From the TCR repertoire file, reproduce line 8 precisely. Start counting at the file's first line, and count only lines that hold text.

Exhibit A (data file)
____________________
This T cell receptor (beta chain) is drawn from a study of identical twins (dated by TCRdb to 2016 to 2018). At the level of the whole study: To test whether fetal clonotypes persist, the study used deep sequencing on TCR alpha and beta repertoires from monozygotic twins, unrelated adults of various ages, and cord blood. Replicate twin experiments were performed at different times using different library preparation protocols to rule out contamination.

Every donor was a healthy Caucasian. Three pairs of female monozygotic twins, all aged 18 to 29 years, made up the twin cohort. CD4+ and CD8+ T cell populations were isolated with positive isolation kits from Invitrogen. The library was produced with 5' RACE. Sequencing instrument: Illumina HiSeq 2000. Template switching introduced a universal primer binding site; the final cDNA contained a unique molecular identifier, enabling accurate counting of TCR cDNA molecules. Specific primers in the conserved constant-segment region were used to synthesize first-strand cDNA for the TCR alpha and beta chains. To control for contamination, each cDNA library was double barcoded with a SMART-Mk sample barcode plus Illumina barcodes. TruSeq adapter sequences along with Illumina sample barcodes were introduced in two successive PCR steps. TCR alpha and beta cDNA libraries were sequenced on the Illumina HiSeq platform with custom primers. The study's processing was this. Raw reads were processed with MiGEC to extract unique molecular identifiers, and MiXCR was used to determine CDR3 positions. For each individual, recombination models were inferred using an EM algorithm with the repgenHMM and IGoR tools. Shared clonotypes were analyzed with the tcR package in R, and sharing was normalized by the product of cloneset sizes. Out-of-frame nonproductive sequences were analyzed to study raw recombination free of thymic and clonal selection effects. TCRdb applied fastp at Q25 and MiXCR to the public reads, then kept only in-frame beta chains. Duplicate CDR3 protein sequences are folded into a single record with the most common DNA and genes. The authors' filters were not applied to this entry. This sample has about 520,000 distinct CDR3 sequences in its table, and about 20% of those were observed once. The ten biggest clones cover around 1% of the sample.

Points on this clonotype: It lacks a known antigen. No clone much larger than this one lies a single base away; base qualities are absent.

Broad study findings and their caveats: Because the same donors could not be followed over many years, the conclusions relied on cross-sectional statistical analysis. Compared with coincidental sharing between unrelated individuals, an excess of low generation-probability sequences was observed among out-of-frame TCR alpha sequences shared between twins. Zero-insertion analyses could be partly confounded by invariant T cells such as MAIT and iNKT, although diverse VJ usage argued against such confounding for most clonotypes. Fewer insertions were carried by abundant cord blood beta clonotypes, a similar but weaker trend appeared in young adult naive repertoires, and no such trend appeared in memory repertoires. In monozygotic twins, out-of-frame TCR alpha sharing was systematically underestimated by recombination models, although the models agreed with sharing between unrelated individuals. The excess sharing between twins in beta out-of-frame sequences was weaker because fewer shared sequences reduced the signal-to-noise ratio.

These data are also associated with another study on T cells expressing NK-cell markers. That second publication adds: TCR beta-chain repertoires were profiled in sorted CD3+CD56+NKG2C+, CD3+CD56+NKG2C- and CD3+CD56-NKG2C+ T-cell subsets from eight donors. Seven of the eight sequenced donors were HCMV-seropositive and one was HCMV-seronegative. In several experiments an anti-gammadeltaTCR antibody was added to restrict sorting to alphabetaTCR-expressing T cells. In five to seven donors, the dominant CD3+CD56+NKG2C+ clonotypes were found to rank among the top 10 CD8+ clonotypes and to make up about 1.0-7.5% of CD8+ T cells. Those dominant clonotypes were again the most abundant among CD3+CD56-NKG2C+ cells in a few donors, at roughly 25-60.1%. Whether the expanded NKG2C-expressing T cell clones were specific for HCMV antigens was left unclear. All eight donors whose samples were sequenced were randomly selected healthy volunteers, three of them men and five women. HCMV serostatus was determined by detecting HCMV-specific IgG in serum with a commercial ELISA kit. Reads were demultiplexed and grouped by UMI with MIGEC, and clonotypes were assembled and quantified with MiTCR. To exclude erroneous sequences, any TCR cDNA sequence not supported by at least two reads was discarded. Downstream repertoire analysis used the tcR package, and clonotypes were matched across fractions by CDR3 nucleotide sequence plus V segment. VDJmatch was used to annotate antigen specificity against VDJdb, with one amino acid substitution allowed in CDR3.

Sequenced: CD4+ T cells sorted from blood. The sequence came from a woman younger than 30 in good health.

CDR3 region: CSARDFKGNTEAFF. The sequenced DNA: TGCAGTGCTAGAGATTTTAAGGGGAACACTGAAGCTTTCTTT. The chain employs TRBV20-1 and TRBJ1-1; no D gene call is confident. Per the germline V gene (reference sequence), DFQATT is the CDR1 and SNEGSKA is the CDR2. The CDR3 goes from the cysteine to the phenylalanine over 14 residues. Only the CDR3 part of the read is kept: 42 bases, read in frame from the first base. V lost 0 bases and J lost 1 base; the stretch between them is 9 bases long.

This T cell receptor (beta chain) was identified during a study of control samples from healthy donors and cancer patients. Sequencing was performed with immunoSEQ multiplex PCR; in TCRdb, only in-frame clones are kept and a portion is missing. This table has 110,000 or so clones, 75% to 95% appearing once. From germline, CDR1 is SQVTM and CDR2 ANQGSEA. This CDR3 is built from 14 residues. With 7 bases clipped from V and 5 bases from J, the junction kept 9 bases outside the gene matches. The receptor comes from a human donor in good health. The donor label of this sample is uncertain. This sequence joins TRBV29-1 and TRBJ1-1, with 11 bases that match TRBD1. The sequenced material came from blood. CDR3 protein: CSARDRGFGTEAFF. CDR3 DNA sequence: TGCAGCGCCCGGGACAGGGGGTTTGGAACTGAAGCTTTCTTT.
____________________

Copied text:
This T cell receptor (beta chain) was identified during a study of control samples from healthy donors and cancer patients. Sequencing was performed with immunoSEQ multiplex PCR; in TCRdb, only in-frame clones are kept and a portion is missing. This table has 110,000 or so clones, 75% to 95% appearing once. From germline, CDR1 is SQVTM and CDR2 ANQGSEA. This CDR3 is built from 14 residues. With 7 bases clipped from V and 5 bases from J, the junction kept 9 bases outside the gene matches. The receptor comes from a human donor in good health. The donor label of this sample is uncertain. This sequence joins TRBV29-1 and TRBJ1-1, with 11 bases that match TRBD1. The sequenced material came from blood. CDR3 protein: CSARDRGFGTEAFF. CDR3 DNA sequence: TGCAGCGCCCGGGACAGGGGGTTTGGAACTGAAGCTTTCTTT.